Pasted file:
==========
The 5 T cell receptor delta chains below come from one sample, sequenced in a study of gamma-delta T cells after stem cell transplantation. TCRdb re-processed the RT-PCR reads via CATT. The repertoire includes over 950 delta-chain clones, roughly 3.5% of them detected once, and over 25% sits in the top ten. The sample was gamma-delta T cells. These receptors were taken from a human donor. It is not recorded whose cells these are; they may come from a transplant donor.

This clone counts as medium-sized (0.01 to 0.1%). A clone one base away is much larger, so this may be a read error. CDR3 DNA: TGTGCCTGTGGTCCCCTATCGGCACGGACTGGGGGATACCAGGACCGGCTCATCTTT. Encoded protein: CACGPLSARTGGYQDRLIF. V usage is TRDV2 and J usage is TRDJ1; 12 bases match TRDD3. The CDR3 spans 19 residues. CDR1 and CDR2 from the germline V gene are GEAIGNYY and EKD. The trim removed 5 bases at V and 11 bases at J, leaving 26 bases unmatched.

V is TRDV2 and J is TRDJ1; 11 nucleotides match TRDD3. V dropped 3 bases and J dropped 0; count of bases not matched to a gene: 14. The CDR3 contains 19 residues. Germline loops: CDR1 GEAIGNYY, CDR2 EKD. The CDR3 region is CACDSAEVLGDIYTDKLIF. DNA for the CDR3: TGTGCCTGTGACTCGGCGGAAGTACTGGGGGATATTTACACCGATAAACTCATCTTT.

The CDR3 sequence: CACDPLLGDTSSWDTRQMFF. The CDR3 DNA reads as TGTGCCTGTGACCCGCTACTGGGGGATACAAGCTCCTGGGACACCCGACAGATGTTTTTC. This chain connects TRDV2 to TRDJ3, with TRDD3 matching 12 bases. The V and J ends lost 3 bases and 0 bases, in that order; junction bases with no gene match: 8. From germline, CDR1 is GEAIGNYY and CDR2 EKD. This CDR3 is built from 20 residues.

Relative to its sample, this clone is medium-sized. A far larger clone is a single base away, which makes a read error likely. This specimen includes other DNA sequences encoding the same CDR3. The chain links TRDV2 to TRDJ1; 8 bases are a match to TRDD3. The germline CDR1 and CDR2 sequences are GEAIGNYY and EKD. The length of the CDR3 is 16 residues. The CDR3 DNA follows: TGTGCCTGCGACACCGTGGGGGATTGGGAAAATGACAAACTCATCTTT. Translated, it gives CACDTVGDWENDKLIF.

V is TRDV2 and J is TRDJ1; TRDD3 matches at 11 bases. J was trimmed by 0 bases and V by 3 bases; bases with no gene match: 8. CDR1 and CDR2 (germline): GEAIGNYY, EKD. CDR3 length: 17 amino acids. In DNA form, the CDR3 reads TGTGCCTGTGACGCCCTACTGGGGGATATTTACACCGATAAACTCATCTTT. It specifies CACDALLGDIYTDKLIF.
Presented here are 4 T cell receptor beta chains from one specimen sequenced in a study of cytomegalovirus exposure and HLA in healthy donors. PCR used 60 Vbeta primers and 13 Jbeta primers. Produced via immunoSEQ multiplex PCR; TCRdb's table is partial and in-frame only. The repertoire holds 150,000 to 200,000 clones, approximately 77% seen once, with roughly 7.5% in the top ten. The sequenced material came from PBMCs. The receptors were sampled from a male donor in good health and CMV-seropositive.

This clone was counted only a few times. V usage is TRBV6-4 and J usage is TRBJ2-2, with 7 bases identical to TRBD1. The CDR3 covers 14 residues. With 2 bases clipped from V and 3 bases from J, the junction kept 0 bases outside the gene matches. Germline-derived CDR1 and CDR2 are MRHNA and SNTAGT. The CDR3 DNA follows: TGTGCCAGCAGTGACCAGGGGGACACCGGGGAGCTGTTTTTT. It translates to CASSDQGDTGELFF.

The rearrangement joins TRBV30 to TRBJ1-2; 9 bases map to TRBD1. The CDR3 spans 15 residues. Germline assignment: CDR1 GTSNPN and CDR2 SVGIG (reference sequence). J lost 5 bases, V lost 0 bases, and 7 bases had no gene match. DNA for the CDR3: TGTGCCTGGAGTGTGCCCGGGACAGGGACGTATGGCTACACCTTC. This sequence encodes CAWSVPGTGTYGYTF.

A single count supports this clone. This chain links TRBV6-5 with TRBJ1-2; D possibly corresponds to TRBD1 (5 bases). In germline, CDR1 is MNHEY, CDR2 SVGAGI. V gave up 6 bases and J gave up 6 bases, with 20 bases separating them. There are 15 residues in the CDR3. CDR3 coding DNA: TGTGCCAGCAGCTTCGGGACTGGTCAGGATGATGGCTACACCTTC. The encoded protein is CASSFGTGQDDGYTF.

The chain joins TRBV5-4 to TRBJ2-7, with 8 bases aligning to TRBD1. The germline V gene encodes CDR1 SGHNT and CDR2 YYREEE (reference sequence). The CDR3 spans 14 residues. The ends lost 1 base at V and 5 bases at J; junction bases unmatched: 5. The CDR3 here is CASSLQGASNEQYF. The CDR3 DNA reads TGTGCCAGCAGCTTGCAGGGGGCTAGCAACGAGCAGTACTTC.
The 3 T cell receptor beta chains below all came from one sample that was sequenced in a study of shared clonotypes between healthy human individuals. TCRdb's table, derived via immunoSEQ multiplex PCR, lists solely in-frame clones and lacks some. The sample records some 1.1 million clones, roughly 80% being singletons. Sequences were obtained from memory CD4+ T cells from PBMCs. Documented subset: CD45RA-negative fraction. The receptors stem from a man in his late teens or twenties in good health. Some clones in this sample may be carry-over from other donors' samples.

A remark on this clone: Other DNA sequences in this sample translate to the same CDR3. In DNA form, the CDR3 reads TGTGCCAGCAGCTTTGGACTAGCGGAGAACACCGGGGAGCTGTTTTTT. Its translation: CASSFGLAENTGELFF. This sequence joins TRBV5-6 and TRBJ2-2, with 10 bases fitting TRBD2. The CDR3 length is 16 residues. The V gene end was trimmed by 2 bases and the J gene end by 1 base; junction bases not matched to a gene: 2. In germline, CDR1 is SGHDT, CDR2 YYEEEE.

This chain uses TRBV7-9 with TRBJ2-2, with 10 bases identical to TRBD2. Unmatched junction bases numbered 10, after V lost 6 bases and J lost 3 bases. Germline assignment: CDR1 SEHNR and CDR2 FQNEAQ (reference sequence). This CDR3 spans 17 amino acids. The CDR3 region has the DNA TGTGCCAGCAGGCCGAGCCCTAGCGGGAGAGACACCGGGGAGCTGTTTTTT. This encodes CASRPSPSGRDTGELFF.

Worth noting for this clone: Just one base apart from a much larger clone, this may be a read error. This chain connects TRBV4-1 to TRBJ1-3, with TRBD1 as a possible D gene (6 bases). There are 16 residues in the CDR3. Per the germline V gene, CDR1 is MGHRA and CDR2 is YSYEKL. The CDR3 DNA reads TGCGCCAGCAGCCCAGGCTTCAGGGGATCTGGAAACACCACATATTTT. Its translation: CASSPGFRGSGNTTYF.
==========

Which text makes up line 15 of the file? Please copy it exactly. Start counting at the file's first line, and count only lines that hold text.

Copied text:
Worth noting for this clone: Just one base apart from a much larger clone, this may be a read error. This chain connects TRBV4-1 to TRBJ1-3, with TRBD1 as a possible D gene (6 bases). There are 16 residues in the CDR3. Per the germline V gene, CDR1 is MGHRA and CDR2 is YSYEKL. The CDR3 DNA reads TGCGCCAGCAGCCCAGGCTTCAGGGGATCTGGAAACACCACATATTTT. Its translation: CASSPGFRGSGNTTYF.